Let's have an independent prosecutor
"I know the attitude of the Kufuor Administration is to go after former NDC functionaries whenever we raise the issue of corruption in the NPP government. And the familiar charge is wilfully causing financial loss to the state, not corruption.
"I want to ask President Kufuor whether he and his Government have not wilfully caused much more financial loss to the state with the abandonment of the Quality Grain Project at Aveyime after the Government took it over in 2001.”
This was part of the recent statement issued by the presidential candidate of the NDC for 2000, 2004 and 2008 and former Vice President and head of the economic management team under the NDC regime, John Evans Atta Mills. In spite of the partisan nature of the statement above, it is ready-made ingredients for a good propaganda meal.
The truth is that so long as the power to prosecute or not to prosecute ultimately lies in the bosom of a Cabinet Minister, statements like that made whenever a member of the opposition is tried and/or convicted will continue to carry some value of legitimacy. The nature of competitive politics is that no government would go out of its way to embarrass itself in the eyes of the electorate.
Self-preservation is inherent in governments or people, generally. It is for this reason that our Constitution has embraced the doctrine of separation of powers.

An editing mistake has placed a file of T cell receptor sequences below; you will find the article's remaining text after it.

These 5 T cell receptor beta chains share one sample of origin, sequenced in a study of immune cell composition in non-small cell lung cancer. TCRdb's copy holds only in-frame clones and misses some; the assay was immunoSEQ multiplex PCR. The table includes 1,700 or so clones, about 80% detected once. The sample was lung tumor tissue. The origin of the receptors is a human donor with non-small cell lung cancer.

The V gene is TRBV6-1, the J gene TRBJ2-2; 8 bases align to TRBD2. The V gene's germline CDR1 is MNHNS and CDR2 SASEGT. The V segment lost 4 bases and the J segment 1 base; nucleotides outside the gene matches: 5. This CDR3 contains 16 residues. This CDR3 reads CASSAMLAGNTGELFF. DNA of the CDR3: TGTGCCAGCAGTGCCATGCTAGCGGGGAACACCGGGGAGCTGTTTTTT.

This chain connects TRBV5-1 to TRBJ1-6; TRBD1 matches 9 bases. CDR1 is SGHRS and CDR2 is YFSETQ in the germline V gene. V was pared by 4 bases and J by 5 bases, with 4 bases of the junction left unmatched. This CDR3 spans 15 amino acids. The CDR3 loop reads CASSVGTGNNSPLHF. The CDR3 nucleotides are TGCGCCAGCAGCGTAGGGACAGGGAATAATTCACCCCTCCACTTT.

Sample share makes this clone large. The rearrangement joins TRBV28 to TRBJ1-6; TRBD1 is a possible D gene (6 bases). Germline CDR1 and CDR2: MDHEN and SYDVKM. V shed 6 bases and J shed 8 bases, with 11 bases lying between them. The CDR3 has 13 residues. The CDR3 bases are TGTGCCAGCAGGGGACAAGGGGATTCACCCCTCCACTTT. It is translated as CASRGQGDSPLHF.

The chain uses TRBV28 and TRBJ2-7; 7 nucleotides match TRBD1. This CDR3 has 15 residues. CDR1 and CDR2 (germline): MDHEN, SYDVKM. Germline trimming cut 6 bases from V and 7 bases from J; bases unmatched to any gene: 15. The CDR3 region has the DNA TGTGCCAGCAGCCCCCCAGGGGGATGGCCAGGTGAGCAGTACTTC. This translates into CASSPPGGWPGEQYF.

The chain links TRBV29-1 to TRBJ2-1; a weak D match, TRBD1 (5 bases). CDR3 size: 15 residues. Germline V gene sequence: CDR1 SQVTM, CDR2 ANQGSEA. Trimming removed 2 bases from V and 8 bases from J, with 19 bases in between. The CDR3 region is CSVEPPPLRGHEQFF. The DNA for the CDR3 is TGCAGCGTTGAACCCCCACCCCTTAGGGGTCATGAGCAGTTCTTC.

Yet the Constitution, in our considered opinion, has not helped the arduous task of strengthening institutional integrity by leaving that essential component of criminal prosecutions manifestly vulnerable to partisan charges.
In May 2003, at the time that Obed Asamoah, Kweku Baah and others were criticising Justice Afreh's decision in the Quality Grain case, Nigeria's senate was considering a comprehensive anti-corruption bill, which proposed that the prosecutor should be independent of the executive.
The United Kingdom, which gave us the framework of our criminal law, has a Director of Public Prosecution independent of both the police and the executive.
Several common law jurisdictions have gone that way of separation to be seen to be manifestly ensuring fair and equal treatment in the prosecution of offences.
It is time we accept that it is the structure of our prosecution service which gives some credence to charges of political prosecution or persecution.
The process to correct this involves an Act of Parliament for the establishment of the position of Director of Public Prosecutions (which we already have). Second, the Act must provide for a public prosecution service.
Third, it must provide for the independence of the DPP and the PPS. Thus, the decision whether to prosecute or not, the prosecution proceeding itself and matters arising therefrom, and appeals, should all lie with the DPP.
The Attorney-General may still hold or share the power of nolles prosequi. But, the DPP, as head of the PPS must be responsible for all prosecutions within the jurisdiction of the Attorney General conducted on behalf of the Republic.
He may conduct all prosecutions independently of the Attorney General except that the Director of Public Prosecutions shall comply with all instructions or guidelines issued by the Attorney General in writing and published pursuant to the Act which establishes his independence.